Composing a CoC-compliant community health needs assessment (CHNA)

Composing a CoC-compliant community health needs assessment (CHNA)
Composing a CoC-compliant community health needs assessment (CHNA)

DENVER, CO—Initial reactions to the 2012 Commission on Cancer (CoC) cancer program standards ranged from confused to frustrated to angry to baffled. But navigators have an arsenal of tools that can help them keep the cancer programs at their institutions in adherence to the CoC standards, explained Cindy Stern, RN, MSN, CCRP, a Commission on Cancer Survey consultant and senior administrator at Penn Cancer Network, in her presentation at the 2015 Oncology Nurse Advisor Navigation Summit.

CoC accreditation remains the only standards that address the IOM recommendations. “CoC takes compliance very, very seriously,” Stern said. The 2012 standards are a major attempt to ensure patient-centered care that uses community assessment-based care strategies and focuses on quality-driven care delivery. These objectives can be achieved with an effective community health needs assessment (CHNA).

Four CoC standards require a CHNA: community outreach (1.8), prevention program (4.1), screening program (4.2), and a patient navigation process (3.1). However, if you do this right, the CHNA will support navigation, prevention, screening, and community outreach.

An effective CHNA links to navigation activities, identifies outcome measures, and documents the program and its metrics. But Stern points the CHNA does not need to be a doctoral dissertation.

CHNA data is available from sources outside the institution (external) or sources specific to the institution (internal). One potential external view of the community is the Patient Protection and Affordable Care Act (PPACA), which requires not-for-profit hospitals to conduct a CHNA every 3 years. Although this data is a general assessment of all health needs of the community served by an institution, Stern explained, there is information in this report that can help characterize the oncology-specific challenges, barriers, and needs of the community.  Another important source of data is the cancer committee minutes for your facility or institution.

Additional external views are available from national, state, and local sources such as the American Cancer Society; Surveillance, Epidemiology, & End Results (SEER) data; US Census Bureau; National Cancer Data Base (NCDB); Centers for Disease Control and Prevention (CDC); and the Cancer Control P.L.A.N.E.T. Local and state sources include cancer registries, marketing and/or business development departments, return on investment (ROIs) developed by administrators, public health departments, State Bureau of Health Statistics and Research, local or regional Chamber of Commerce, and cancer/health/underserved population organizations.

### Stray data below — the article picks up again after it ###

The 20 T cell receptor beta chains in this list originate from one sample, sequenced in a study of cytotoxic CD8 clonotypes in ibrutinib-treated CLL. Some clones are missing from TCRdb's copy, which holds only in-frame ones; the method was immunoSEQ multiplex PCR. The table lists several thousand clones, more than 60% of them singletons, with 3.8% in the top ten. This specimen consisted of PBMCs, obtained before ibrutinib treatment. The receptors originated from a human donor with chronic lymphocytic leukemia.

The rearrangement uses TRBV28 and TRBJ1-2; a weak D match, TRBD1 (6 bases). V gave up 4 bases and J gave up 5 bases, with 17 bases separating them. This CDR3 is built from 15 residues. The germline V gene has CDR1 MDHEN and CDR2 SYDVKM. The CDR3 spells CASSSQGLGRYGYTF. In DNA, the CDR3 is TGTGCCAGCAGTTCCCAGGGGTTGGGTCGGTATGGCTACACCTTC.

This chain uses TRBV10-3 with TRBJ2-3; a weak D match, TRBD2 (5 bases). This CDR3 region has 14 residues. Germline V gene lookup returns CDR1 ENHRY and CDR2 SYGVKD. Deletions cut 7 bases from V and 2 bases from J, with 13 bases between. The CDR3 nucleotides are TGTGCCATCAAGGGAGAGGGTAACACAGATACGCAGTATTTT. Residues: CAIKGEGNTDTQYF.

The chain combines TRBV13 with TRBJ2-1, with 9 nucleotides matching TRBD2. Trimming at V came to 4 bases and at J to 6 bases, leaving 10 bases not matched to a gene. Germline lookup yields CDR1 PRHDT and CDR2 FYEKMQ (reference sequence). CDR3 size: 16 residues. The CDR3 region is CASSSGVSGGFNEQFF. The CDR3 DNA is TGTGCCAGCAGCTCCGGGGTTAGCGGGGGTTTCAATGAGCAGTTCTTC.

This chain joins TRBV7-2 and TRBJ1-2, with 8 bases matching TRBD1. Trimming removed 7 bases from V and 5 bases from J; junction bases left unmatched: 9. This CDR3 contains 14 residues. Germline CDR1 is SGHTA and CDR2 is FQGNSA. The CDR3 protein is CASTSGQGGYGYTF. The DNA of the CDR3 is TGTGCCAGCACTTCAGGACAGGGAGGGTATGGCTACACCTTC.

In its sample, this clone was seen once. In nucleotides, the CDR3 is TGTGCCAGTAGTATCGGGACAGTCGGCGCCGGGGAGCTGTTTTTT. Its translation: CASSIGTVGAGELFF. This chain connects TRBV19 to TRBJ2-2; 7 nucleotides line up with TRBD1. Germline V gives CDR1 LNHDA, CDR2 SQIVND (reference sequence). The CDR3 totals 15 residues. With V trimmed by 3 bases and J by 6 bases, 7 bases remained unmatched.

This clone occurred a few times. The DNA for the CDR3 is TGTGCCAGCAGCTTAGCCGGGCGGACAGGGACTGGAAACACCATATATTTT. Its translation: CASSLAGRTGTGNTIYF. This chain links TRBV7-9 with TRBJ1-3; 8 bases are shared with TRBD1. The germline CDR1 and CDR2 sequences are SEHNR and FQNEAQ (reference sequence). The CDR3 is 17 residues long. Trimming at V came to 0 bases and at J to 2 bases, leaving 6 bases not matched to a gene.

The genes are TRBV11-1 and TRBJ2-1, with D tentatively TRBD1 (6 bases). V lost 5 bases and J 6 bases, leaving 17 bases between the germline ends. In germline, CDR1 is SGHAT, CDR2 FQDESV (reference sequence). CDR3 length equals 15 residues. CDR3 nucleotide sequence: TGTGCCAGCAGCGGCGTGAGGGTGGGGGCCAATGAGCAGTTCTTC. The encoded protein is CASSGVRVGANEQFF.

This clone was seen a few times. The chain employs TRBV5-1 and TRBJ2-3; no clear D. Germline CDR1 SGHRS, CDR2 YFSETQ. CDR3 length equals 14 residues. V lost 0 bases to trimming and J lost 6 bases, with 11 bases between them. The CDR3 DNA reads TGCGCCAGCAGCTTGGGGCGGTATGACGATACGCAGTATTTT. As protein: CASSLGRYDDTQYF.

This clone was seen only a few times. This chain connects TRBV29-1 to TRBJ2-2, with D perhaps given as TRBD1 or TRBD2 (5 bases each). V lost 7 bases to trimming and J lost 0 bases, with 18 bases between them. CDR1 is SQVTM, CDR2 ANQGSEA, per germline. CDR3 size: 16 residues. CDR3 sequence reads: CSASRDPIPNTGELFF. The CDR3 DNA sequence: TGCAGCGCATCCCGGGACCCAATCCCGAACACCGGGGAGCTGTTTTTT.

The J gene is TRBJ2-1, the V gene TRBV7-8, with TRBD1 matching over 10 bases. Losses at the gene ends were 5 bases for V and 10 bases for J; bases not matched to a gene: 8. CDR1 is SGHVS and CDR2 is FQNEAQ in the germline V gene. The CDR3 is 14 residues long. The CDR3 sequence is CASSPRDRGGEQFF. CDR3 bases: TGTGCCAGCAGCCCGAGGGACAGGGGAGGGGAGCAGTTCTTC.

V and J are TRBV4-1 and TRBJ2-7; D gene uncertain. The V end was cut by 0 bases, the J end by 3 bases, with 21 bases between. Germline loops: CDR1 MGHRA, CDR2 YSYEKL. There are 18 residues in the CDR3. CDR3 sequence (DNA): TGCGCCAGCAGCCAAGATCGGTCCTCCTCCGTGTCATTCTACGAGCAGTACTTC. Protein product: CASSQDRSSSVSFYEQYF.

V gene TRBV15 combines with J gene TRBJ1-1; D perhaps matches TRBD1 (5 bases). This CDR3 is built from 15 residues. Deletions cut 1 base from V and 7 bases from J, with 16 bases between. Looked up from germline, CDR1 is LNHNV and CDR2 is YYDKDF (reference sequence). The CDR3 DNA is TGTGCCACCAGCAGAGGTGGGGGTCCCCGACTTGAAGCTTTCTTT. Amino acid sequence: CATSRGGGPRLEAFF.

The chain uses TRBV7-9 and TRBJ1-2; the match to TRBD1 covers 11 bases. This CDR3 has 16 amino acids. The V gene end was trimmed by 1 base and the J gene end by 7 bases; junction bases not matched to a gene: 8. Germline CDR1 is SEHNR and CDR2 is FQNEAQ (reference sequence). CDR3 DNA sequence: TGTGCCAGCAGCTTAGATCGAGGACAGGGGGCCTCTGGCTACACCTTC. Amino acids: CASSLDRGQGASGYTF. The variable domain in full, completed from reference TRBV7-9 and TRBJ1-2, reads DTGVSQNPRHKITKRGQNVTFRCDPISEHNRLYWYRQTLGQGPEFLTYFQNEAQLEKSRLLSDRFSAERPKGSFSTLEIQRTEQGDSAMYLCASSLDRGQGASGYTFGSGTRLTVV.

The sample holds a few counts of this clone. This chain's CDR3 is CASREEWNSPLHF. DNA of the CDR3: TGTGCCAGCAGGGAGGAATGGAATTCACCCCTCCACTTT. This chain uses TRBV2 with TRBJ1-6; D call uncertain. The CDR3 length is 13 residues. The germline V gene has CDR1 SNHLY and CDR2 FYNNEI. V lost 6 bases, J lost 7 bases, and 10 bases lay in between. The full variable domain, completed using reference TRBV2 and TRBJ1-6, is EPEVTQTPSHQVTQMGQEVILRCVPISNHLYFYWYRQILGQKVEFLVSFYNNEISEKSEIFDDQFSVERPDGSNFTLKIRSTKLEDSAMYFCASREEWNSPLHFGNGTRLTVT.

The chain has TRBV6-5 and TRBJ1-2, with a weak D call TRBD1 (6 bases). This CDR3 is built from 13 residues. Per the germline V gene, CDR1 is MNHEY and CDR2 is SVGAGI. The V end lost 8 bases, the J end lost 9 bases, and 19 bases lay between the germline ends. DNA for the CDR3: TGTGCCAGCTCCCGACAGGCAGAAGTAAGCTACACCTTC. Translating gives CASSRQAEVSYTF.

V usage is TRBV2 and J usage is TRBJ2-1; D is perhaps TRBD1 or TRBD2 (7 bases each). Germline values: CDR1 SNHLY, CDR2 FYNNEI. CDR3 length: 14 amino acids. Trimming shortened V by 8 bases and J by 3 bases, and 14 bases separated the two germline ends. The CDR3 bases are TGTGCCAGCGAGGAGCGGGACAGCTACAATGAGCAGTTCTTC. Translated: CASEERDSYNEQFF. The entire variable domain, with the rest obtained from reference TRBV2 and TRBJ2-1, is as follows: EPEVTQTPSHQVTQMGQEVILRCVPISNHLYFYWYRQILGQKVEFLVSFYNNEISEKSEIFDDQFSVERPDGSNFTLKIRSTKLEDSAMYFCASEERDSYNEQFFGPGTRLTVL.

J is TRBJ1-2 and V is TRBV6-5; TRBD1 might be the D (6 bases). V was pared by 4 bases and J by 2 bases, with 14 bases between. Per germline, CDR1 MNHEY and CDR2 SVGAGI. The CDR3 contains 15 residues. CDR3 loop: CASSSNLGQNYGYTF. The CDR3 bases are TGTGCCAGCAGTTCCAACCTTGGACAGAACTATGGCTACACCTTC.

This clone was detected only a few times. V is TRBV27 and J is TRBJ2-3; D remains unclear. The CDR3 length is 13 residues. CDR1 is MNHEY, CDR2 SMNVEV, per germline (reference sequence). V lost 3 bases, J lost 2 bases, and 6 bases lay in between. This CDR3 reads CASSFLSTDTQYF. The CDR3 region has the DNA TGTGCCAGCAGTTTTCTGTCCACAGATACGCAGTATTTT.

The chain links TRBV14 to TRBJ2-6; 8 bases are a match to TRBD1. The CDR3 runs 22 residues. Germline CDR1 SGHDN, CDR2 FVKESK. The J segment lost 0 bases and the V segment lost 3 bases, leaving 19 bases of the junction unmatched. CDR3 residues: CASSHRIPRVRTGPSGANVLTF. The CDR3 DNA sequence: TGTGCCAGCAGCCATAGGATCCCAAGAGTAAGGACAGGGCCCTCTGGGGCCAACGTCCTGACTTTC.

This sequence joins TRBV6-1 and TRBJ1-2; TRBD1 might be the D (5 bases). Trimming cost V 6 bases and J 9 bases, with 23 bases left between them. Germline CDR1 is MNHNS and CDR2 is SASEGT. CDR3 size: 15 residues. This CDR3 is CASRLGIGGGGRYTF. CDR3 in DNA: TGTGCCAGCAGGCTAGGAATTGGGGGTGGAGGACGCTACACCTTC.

Internal views of patient populations define the community of patients as those receiving care at your institution by disease site, for example colorectal cancer, or by risk factors such as financial issues, multiple comorbidities, or age specific to your institution's patient population. “No one navigation process is required to be the same as another navigation process,” Stern said.

Use institutional-based resources that could provide information on patient characteristics and/or gaps in services experienced by patients (eg, case volume, stage at diagnosis, screening rates, income and education levels, and medical staff).

The CoC does not expect cancer programs to address every disparity, barrier, or challenge to care. What CoC does want to see is when your facility successfully addresses a community need, move on to include the next disparity for your program.

Identify one specific patient population, using external and/or internal sources, and the challenges, barriers, and needs of that group. “But you need to document what you did in a way that speaks to CoC,” Stern advised. Make sure your cancer committee minutes document discussion of navigation, its community outreach, and prevention and screening programs. Navigators should use templates to document compliance with the standards for the CHNA, navigation processes, and community outreach. In addition, she advises navigators use available sources that have already compiled the information needed to support your program.

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